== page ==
I don't know about you, but the Frogfish lure just melts me. How can this be? God? Evolution? Both? Certainly, the Frogfish cares not. He just knows it works.

Colours Of Ambon from Alex.Be. on Vimeo.

July 5, 2010

The President of Fish Geek Nation?

Photo credit: Steve (not the co-founder of Apple) Wozniak

If there were a named collective of fish-obsessed folks, Steve would easily be elected president. He is one of many men I've met who match my fishy drive and ambition. But, Steve takes it to a whole new level. I set out to illustrate all the fishes from Maine to Texas, he set out to catch 1000 fishes. And, he's only a matter of months, or weeks. If there's a ditch with fish in it, I don't doubt Steve will pull over, whip out the rod with a no. 22 hook and add to his growing life list.

Along the way, he's traveled the world, identified and cataloged each fish while tapping into a host of ichthyologists. He's kept a (ahem!) lively journal, and photographic library. All while avoiding a pink-slip from his day job. It's not your run-of-the-mill fishing adventure. Even ESPN has bitten onto this story. Beyond ESPN, this feat may wind up in in Ripley's Believe It Or Not. I am not kidding.

As an aside, I hope to twist his arm into writing a book about his exploits. He writes from the heart with big injections of humor and color, but without an ounce of glorification. Having a bad day? Read one of his posts at 1000fish's.

July 3, 2010

Crimes Against Marine Life

Although I live only two hours from D.C., and could easily trek up to see this exhibit, I'll have to pass. I have not yet become anesthetized to the sight of finned sharks. I doubt I ever will. And, the laws in place are largely uninforced, which only compounds my emotion. But, for those with the stomach... go visit the National Museum of Crimes and Punishment. Then, don't tell me what you saw.

July 1, 2010

Deep Sea

I was poking my way around the web pages of a new Deep sea exhibit at London's Natural History Museum. Although visiting the exhibit is not possible, there are some very educational videos and articles to watch and read. The message is clear: there is still so much to discover, and so much to learn about this environment.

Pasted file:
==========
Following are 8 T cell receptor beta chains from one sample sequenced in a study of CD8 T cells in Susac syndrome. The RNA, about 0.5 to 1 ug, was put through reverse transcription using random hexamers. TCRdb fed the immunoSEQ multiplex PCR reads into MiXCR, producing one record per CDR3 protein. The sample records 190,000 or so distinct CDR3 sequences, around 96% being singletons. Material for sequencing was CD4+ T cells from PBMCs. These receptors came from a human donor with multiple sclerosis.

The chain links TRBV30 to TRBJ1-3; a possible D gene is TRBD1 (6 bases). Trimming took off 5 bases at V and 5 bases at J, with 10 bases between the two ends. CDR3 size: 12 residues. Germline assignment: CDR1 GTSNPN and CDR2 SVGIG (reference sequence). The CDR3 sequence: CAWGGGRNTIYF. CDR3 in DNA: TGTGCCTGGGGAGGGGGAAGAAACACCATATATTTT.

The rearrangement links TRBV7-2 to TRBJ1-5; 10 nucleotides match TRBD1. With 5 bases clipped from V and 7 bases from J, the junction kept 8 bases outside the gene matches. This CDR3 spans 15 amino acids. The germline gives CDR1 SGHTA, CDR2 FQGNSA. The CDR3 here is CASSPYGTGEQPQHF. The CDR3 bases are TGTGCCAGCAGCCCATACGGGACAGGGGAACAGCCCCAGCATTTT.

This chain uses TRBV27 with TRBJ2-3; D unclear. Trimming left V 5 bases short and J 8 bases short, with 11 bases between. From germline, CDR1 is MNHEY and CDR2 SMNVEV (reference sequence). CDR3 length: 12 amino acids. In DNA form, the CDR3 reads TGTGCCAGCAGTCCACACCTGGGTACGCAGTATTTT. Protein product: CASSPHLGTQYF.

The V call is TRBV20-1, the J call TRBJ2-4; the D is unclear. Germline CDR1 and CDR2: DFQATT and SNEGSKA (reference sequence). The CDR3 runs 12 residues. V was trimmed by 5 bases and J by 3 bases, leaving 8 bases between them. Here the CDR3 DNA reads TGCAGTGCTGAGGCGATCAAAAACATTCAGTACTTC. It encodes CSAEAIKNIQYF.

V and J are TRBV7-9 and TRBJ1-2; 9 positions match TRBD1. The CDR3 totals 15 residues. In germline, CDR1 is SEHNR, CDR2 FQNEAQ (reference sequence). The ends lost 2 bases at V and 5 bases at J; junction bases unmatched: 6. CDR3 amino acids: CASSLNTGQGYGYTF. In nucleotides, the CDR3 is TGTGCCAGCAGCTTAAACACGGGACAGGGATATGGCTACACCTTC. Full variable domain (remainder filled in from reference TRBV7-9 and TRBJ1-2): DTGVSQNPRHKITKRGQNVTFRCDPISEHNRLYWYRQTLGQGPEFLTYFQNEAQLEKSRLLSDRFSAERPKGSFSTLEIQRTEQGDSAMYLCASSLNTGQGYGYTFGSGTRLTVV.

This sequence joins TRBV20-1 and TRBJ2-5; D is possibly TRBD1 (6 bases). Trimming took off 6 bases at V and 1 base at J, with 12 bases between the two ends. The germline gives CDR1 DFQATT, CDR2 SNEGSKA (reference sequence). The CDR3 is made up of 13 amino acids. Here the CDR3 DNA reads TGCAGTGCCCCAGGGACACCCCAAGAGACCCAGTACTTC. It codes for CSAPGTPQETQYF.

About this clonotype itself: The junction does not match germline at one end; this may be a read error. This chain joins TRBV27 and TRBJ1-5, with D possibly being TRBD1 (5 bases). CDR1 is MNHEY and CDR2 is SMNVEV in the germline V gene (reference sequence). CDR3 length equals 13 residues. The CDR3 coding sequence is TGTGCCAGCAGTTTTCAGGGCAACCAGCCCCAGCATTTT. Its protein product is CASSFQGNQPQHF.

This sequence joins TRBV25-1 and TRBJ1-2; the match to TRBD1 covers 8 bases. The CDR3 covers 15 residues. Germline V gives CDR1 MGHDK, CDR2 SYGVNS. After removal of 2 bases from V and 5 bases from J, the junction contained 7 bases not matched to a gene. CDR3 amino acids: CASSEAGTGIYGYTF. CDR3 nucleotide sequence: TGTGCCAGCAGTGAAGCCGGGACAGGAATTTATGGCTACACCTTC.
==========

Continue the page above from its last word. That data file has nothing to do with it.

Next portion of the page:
When I began my career, one of my first clients was Monterey Bay Aquarium. We had a fabulous relationship, and I created a multitude of interesting illustrations for them over the years. One of the most intriguing, and challenging projects was illustrating deep sea fishes that had been recorded and captured by MBARI in the trenches off of Monterey. The fishes had fallen apart on their ascent to the surface. In the jars supplied to me, they appeared battered and dismembered. My job was to piece them back together. I loved this kind of work.

Recently, R.O.V.s played a role in my latest project. Without the help of two scientists conducting deep water research over the Flower Garden and Stetson Banks, I would not have been able to illustrate several fishes for our new book!

Deep sea animals are fascinating. Imagine the pressure, the cold, the darkness. And yet, they find eachother to spawn or breed, they locate food, and manage to eke out a living in one of earth's more barren environments. I've often wondered, if it's dark, why are so many of them brightly colored?

Perhaps the answer lies somewhere in my library...